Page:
The fourth and final single, “I Left Something Turned On At Home” is the only one of the singles not to age well over time. The kooky concept and double entendre title make this the kind of song you enjoy the first time you hear it but grow to hate as it gets played over and over at radio. A #2 peaking single in 1997, “Home” makes good use of the mid-90s formula to prominently feature fiddles in your songs. It’s nice to hear Adkins sounding country here and I have to give him and producer Scott Hendricks credit for not over doing the musical accompaniment. I like the use of piano and fiddle here – lyrically this track may be a mess, but it is catchy. Even today when I hear it on the radio, I stop and listen. Plus, seeing as I was ten at the time of its release, the song proved a good educational tool regarding its sexual subject matter. Leave it to good ‘ole country music to teach me about adult subjects at such a young age.
As for the rest of the album, Adkins and Hendricks filled the project with safe ballads and a couple throwaway pieces of filler that might have sounded good back then, but take on far too many of the characteristics of the era. Ballads like “A Bad Way of Saying Goodbye,” “I Can Only Love You Like A Man,” “It Was You” and the title track display Adkins’s fine chops at traditional country, a road he needs to travel down more often for me. He’s at his best when backed up by fiddle and steel guitar like he is here. I wouldn’t categorize these songs as remarkable, but they’re far better album tracks than most on country records today. The biggest problem is they all blend together and it’s hard to tell them apart after you’ve listened to the album. I’d like to have seen a bit more variation among the ballads.
But when he does change it up, the results are less than stellar. The foolish “634-5789” details the story of a man who gives out his phone number in hopes of giving a girl the love she’s been missing. I will say it easily becomes stuck in your head, but that’s about all it has going for it. The cheesy arrangement of drums and fiddles doesn’t work in this case because it only makes the song sound formulaic; an excuse to pander to what was popular at the time. Which means it lacks all originality and stands only to fill out a ten-track album.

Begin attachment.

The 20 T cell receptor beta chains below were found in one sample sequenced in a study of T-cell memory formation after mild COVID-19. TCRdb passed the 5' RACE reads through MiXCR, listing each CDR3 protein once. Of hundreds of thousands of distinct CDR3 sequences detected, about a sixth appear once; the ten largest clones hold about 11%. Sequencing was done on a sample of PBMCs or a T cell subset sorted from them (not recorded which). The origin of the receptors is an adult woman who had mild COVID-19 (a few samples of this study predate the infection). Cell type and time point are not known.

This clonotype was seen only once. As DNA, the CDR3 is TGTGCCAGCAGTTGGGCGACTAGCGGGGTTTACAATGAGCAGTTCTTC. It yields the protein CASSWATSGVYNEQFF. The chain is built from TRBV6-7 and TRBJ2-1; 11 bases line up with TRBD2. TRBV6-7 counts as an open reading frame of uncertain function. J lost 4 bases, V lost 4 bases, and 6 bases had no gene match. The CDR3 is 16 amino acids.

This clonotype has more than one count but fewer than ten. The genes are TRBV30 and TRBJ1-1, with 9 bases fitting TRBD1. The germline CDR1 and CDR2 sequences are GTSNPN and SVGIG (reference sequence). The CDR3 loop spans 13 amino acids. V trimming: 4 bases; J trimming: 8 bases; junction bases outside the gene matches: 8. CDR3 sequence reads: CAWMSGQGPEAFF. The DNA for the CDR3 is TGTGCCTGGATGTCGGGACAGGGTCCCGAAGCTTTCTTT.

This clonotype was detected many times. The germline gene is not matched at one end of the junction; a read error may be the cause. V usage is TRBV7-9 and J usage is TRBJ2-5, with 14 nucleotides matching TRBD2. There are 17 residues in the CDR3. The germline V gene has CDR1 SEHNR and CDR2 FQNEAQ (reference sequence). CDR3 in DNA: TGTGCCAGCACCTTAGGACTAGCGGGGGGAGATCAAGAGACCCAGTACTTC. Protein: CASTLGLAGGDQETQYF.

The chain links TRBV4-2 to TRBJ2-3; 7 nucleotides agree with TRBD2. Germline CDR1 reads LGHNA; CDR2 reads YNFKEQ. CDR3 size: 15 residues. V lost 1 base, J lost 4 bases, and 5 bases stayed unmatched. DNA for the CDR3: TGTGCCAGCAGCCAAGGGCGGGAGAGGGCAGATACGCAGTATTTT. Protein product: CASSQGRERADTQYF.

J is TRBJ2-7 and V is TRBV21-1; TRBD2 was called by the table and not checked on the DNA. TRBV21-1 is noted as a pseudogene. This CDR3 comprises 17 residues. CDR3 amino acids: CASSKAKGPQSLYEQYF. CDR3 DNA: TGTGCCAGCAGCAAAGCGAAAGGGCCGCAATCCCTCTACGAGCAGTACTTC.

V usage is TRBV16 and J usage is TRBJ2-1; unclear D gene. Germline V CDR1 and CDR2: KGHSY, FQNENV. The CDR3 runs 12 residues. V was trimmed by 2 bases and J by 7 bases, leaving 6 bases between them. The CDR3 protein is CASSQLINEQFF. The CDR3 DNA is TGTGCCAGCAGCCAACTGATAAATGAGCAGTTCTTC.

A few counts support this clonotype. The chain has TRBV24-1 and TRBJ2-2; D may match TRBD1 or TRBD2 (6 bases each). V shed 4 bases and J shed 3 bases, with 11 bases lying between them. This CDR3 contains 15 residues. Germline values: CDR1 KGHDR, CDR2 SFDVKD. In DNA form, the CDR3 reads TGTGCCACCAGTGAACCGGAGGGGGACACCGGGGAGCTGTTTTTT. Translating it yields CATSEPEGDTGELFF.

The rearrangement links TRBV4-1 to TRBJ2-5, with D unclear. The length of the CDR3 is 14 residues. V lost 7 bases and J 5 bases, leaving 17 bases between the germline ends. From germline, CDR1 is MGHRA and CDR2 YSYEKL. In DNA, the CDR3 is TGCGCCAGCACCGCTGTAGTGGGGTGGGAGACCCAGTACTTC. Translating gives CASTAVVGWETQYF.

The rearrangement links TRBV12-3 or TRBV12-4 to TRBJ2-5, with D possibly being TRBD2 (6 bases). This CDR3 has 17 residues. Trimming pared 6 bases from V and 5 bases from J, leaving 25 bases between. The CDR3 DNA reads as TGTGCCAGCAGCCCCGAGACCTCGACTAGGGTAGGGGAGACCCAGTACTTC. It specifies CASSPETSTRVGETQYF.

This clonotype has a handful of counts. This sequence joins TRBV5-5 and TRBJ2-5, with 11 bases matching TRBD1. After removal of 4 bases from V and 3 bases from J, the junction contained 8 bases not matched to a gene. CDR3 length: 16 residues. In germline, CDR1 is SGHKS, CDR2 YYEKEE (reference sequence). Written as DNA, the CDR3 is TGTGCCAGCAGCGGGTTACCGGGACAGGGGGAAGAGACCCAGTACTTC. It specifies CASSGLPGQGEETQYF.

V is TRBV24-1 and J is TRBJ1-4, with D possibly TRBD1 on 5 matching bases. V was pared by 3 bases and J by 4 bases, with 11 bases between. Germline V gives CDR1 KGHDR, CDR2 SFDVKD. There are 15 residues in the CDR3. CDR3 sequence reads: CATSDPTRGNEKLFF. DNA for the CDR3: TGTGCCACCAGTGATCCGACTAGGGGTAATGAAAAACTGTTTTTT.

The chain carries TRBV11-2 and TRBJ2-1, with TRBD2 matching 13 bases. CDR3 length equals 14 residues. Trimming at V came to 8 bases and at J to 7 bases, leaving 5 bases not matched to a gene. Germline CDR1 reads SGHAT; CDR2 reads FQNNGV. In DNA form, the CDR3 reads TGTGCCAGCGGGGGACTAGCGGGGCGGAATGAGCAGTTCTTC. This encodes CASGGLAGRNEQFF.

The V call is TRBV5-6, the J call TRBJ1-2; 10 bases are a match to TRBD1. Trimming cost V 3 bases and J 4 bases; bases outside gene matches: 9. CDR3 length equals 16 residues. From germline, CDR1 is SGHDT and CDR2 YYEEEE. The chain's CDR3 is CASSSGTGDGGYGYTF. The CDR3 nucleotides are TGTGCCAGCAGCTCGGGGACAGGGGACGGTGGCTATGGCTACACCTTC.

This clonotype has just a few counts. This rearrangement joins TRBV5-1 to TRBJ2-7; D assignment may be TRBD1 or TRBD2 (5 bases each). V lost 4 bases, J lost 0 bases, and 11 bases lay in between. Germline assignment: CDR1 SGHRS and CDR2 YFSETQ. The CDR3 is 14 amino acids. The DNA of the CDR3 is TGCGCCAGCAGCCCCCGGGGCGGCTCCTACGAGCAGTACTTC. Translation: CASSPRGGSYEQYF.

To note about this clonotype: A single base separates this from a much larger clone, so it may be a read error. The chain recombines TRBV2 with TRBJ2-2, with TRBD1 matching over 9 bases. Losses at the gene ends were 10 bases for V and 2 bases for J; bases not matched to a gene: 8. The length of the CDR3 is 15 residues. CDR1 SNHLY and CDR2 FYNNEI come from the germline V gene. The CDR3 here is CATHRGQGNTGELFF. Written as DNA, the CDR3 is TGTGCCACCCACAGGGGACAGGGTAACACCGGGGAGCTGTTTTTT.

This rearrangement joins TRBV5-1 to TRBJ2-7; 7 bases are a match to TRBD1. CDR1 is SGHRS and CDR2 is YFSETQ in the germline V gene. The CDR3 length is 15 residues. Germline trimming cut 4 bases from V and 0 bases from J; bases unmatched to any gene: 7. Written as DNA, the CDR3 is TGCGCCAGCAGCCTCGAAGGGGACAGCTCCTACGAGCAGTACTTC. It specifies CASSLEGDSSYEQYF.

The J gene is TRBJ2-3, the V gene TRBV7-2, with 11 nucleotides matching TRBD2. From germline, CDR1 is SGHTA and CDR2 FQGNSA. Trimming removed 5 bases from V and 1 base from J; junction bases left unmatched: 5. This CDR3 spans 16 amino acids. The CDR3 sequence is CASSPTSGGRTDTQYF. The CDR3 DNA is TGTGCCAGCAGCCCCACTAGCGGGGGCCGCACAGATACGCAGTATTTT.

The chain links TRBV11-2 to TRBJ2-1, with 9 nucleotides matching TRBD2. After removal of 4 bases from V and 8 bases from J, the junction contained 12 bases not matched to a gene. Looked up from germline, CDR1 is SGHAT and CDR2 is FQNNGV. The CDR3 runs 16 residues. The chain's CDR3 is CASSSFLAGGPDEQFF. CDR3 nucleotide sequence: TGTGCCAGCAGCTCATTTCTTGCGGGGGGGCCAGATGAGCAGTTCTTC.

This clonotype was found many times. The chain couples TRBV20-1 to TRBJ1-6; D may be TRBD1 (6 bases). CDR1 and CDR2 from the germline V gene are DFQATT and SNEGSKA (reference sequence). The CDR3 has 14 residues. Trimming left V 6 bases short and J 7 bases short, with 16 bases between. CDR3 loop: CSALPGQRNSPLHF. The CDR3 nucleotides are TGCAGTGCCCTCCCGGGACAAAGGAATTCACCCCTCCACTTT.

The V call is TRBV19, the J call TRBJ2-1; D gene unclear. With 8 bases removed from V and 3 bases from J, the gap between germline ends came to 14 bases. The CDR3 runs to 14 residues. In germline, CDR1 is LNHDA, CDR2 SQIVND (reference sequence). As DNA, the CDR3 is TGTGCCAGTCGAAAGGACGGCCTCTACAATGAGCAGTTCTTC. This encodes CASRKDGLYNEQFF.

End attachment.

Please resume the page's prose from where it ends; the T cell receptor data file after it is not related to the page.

The only exception is, “If I Fall (You’re Going With Me)” a song eerily similar to “If I Fall You’re Going Down With Me,” a Matraca Berg co-write the Dixie Chicks took into the top 5 in 2001. When the Chicks song came out, I had remembered Adkins had this ditty and wondered if they were one in the same. Alas they weren’t, and of course, the Chicks’ song was better. There isn’t anything wrong with Adkins’s “If I Fall.” The more I listen to it, the more it stands out as the best of the “filler” songs. It has a nice honky-tonk groove and while it also toes the popular trends at the time, it does so in a way that doesn’t seem too dated today.
In the end, Dreamin’ Out Loud is a solid first impression by a country singer who’s among the last of his generation to still be going strong at radio. The four best and most memorable songs on the album were released as singles with “Every Light In The House” standing as a classic from its time period. While I wish the second half of the project featured more variation sonically, the ten tracks came together to showcase the arrival of a fine new country singer with a bright future.
The album is widely available from both Amazon and iTunes.